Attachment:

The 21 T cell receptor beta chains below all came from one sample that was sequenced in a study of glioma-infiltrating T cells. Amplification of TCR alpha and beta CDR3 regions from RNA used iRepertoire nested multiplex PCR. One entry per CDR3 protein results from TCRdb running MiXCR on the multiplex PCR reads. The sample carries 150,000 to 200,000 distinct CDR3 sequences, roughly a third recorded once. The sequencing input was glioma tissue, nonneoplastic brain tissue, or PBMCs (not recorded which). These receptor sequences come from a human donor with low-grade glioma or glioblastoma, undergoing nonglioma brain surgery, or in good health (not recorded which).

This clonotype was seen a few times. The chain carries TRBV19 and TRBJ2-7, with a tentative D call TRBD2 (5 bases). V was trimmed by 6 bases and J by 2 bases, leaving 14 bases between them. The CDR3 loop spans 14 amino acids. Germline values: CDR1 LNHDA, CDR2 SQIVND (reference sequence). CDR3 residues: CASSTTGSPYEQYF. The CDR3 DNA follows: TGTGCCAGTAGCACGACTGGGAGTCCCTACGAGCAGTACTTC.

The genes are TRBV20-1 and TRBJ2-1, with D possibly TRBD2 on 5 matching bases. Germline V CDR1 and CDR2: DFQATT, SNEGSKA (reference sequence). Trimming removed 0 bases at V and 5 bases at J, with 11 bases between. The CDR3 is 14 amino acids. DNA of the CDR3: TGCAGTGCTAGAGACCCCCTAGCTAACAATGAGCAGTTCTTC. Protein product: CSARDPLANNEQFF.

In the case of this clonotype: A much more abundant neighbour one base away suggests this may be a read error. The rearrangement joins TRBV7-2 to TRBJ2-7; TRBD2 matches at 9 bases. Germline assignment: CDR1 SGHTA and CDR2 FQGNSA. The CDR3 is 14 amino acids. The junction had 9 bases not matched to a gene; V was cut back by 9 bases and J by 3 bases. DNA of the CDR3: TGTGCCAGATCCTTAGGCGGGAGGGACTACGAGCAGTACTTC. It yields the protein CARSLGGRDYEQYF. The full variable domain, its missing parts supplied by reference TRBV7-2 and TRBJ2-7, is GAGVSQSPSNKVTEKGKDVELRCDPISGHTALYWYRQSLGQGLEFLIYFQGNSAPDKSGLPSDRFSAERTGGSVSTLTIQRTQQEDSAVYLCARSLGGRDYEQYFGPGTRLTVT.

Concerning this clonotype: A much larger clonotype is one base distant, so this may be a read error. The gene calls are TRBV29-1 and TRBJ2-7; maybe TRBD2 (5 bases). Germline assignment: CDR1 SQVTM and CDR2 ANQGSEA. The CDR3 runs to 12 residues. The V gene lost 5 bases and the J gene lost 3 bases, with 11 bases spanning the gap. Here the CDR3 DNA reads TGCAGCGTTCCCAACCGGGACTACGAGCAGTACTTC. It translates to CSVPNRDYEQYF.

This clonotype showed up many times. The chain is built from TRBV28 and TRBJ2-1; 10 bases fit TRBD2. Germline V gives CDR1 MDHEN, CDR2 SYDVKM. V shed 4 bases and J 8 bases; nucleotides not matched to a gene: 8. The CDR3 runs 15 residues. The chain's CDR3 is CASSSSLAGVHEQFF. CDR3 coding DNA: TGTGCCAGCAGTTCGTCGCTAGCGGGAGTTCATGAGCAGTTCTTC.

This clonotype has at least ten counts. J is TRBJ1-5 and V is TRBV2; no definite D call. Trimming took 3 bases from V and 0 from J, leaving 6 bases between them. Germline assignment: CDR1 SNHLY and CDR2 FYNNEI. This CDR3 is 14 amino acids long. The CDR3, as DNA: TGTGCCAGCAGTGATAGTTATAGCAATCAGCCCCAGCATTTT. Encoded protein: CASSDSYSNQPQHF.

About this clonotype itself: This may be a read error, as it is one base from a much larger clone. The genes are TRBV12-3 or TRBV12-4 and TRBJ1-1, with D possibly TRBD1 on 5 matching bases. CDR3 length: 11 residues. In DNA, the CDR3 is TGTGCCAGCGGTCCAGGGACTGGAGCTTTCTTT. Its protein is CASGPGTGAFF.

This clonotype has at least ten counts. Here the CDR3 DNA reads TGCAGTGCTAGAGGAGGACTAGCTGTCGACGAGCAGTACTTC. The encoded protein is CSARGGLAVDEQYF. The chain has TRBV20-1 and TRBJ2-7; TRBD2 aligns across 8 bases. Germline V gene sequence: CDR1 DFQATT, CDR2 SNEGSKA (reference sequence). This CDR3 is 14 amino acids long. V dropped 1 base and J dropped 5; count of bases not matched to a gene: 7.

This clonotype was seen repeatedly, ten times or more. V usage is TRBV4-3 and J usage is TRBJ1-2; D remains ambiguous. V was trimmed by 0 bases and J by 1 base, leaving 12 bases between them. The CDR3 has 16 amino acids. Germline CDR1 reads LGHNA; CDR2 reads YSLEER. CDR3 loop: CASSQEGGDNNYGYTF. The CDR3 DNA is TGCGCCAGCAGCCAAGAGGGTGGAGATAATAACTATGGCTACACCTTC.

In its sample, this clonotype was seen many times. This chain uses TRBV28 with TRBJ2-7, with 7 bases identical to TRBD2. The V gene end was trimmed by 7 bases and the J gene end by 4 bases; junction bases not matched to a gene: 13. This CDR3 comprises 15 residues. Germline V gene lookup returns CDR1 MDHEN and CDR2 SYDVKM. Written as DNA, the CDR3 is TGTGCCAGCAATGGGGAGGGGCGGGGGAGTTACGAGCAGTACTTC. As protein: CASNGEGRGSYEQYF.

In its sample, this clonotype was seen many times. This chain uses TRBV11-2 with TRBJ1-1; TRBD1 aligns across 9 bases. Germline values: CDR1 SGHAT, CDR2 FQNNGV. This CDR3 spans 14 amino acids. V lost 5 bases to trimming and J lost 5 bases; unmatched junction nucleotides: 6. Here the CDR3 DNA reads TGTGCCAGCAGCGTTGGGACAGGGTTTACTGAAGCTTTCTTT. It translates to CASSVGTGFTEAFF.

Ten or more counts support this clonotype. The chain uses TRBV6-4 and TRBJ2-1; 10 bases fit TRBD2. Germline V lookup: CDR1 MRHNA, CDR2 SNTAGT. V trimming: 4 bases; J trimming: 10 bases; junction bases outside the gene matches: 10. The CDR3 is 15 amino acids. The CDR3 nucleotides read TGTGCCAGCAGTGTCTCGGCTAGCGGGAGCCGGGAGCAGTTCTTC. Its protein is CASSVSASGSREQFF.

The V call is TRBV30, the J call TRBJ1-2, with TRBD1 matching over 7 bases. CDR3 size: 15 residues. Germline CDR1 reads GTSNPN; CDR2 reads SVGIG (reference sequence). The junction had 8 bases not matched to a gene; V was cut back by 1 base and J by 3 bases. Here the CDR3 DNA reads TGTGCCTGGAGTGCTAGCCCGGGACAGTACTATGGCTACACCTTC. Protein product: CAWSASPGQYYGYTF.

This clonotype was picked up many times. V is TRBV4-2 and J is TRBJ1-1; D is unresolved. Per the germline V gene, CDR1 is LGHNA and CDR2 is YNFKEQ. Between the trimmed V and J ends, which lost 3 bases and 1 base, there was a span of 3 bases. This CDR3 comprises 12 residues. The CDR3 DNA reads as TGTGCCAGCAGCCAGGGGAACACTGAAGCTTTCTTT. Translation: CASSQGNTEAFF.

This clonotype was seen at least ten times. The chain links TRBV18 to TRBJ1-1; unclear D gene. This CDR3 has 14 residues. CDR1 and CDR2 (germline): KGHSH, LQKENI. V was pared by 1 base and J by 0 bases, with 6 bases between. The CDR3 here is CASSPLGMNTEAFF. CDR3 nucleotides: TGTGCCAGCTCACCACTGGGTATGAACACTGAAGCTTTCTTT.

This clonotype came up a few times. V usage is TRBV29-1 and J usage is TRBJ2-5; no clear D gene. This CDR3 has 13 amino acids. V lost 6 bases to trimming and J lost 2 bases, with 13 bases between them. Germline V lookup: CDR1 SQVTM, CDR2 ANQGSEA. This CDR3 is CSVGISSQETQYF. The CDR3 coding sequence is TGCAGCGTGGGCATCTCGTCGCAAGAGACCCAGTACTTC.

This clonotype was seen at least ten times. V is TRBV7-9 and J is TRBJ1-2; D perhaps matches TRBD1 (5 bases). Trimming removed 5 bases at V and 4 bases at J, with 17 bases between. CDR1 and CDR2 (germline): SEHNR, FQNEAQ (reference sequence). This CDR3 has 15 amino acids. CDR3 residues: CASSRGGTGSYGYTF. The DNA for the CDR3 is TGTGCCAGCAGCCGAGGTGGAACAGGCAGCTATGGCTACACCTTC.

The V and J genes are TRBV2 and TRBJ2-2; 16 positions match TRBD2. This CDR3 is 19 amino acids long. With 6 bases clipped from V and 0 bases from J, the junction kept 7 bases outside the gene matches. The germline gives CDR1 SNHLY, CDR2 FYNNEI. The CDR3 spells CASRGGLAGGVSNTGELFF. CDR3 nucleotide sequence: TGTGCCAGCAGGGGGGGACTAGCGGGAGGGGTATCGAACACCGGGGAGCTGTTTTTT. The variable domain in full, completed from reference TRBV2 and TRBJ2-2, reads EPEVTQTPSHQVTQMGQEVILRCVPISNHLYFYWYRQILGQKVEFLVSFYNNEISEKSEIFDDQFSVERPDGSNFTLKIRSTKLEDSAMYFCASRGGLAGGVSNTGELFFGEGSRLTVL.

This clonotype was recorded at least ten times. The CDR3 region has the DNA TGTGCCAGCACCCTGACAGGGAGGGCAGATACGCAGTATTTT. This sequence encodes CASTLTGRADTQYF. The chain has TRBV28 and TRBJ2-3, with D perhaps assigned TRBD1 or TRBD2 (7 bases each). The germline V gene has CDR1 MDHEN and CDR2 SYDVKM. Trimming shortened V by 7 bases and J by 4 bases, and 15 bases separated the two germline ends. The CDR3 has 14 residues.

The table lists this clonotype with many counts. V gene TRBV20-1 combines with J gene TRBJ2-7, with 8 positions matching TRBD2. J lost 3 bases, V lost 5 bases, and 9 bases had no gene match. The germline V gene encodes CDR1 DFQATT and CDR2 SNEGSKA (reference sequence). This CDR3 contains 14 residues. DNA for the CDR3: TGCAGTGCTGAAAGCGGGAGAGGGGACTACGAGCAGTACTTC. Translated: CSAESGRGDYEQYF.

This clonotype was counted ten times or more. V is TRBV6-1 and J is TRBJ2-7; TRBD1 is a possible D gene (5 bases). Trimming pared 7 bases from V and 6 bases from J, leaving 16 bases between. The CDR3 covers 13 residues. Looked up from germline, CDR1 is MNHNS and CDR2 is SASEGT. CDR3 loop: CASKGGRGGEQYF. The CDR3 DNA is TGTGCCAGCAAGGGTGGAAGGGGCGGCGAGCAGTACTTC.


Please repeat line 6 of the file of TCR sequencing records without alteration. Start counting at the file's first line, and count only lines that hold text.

This clonotype showed up many times. The chain is built from TRBV28 and TRBJ2-1; 10 bases fit TRBD2. Germline V gives CDR1 MDHEN, CDR2 SYDVKM. V shed 4 bases and J 8 bases; nucleotides not matched to a gene: 8. The CDR3 runs 15 residues. The chain's CDR3 is CASSSSLAGVHEQFF. CDR3 coding DNA: TGTGCCAGCAGTTCGTCGCTAGCGGGAGTTCATGAGCAGTTCTTC.